2 May 2014

New Translational Research short courses being offered by CCS

Lupus: its secrets being discovered
by research
Central Clinical School will be offering a suite of courses specialising in translational research and its management. The first four are now open for participants. See their respective links for eligibility criteria and detail of content. See also index.

1 May 2014

Dr Catherine Carmichael joins ACBD

Dr Catherine Carmichael
Welcome to Dr Catherine Carmichael from the Walter and Eliza Hall Institute (WEHI), whose expertise is on the regulation of both normal and abnormal blood cell development especially in relation to leukaemia. Dr Carmichael received her PhD from the University of Melbourne in 2008, studying genetic predispositions to haematological malignancies. She was a postdoc for 6 years at WEHI studying the role of the ETS-related gene, ERG, during leukaemia development. She has now joined the Australian Centre for Blood Diseases Mammalian Functional Genetics lab of A/Prof Jody Haigh as a Research Fellow, and is studying the role of Epithelial-Mesenchymal Transition (EMT) modulators during both normal blood cell production ("haematopoiesis") and leukaemia development. See more at www.acbd.monash.org/research/mammal-genetics.html

Participants sought: Metformin for weight loss and depression

People with depression who are also overweight are more likely to have chronic symptoms. It may be that inflammation and high insulin levels associated with being overweight make depression worse. Metformin in a medication usually used for diabetes that lowers inflammation and insulin levels and has been shown to help with weight loss. The Monash Alfred Psychiatry Research centre is investigating the effectiveness of metformin in combination with standard antidepressants at causing weight loss and improving depressive symptoms.

30 Apr 2014

Rare but critical immune cells to fight CLL can be restored

Professor Fabienne Mackay
The long-term survival of people suffering from chronic lymphocytic leukemia (CLL) could be increased with the development of new therapeutic strategies. Ground-breaking research by Monash University Professor Fabienne Mackay from the Department of Immunology and PhD student Damien Easton-Saulep has been released today in the prestigious journal Leukemia that uncovers never before reported aspects of CLL. Professor Mackay’s research found that key cells called “plasmacytoid dendritic cells”, which are important for fighting infections and stimulating other immune cells in the destruction of tumor and infected cells, are actually eliminated in people with aggressive CLL. See more: 14 April 2014 Monash story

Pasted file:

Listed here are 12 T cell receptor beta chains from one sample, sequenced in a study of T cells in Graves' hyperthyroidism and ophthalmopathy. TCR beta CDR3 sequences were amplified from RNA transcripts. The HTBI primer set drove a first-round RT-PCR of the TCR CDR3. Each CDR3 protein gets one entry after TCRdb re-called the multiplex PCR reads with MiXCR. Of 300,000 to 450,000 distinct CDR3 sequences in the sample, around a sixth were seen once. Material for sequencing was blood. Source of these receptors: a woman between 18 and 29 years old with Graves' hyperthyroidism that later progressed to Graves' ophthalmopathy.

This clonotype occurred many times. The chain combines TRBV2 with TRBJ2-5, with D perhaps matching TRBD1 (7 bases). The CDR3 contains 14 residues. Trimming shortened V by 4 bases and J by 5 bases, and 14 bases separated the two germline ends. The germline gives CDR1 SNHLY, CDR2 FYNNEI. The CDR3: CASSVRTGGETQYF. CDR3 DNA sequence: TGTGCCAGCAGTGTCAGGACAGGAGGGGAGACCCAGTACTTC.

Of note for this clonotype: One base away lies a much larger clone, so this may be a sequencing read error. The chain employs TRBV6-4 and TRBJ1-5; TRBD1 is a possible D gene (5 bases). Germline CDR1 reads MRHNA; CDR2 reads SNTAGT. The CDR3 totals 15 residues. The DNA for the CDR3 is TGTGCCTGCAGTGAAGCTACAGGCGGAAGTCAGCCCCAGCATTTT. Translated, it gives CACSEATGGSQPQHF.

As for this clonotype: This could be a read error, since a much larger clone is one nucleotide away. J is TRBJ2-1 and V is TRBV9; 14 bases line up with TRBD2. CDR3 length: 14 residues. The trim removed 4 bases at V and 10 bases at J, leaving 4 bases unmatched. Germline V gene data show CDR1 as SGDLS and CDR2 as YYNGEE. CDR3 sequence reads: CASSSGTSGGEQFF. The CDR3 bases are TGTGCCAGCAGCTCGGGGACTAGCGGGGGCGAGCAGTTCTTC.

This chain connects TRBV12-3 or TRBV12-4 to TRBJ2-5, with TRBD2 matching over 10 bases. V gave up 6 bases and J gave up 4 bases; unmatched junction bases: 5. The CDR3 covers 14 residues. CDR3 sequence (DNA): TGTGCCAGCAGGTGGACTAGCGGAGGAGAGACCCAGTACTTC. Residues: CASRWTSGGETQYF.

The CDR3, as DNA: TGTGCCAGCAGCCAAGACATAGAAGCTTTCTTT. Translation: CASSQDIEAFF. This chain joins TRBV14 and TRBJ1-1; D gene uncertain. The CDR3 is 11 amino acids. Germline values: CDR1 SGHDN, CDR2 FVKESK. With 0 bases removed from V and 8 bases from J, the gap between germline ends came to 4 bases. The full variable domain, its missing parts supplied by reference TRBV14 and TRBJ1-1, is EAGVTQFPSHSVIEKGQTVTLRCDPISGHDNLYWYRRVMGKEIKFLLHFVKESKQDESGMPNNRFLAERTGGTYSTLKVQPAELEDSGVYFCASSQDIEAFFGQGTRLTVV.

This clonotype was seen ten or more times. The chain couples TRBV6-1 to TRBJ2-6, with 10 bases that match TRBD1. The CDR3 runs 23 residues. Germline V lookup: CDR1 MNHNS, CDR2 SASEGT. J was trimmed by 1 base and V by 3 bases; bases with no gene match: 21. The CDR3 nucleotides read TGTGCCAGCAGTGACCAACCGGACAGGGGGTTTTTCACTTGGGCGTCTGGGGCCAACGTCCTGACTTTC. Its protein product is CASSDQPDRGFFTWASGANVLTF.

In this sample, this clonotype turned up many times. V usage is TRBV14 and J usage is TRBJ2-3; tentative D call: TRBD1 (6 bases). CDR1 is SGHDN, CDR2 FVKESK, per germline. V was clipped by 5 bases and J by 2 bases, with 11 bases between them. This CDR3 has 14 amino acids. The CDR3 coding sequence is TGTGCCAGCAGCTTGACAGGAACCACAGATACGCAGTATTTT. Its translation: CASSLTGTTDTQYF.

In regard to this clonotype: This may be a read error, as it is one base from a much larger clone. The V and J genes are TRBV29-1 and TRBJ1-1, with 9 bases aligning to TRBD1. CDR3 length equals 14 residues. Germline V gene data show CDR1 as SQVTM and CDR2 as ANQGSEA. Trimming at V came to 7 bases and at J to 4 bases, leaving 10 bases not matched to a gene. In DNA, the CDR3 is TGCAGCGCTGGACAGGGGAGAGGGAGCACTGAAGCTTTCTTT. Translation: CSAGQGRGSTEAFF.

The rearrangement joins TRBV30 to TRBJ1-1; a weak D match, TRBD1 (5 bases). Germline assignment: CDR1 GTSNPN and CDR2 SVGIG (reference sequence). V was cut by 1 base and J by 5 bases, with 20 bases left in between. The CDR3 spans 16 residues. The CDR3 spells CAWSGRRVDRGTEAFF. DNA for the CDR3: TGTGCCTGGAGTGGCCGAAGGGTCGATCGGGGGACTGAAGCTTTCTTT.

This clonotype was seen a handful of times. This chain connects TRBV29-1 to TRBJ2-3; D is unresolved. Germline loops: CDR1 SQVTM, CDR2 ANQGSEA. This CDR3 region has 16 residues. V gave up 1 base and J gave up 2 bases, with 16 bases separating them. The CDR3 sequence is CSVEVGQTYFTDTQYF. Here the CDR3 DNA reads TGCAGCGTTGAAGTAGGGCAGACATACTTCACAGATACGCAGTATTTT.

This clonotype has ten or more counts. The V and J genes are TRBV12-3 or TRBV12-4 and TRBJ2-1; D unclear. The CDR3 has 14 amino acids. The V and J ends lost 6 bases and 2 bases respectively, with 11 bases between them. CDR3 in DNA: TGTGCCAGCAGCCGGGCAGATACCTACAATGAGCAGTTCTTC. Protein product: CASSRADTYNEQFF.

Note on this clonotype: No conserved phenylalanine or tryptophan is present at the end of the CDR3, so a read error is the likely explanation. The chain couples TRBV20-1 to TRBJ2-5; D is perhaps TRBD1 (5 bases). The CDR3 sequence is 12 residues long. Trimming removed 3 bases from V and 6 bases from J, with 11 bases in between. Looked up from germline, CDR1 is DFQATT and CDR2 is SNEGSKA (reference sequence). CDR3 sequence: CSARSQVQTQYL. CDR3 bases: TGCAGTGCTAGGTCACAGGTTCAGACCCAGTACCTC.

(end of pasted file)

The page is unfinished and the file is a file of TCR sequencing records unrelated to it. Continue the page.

Reference: www.nature.com/leu/journal/v28/n10/full/leu2014105a.html#aff1

Estrogen therapy promising for women with treatment-resistant schizophrenia

Source: alasbimn journal
Professor Jayashri Kulkarni and a team of researchers at the Monash Alfred Psychiatry research centre have published evidence in the journal Molecular Psychiatry, showing the clinical effectiveness of estrogen as an adjunct therapy for women with treatment-resistant schizophrenia. Their large-scale trial adds to the growing body of evidence that estradiol has antipsychotic effects, particularly at higher doses, and has a clinically meaningful effect in this particular group of women. See article reference and abstract.

Is gluten a cause of gastrointestinal symptoms in people without celiac disease?

Gluten: appears not to affect
non-celiac IBS sufferers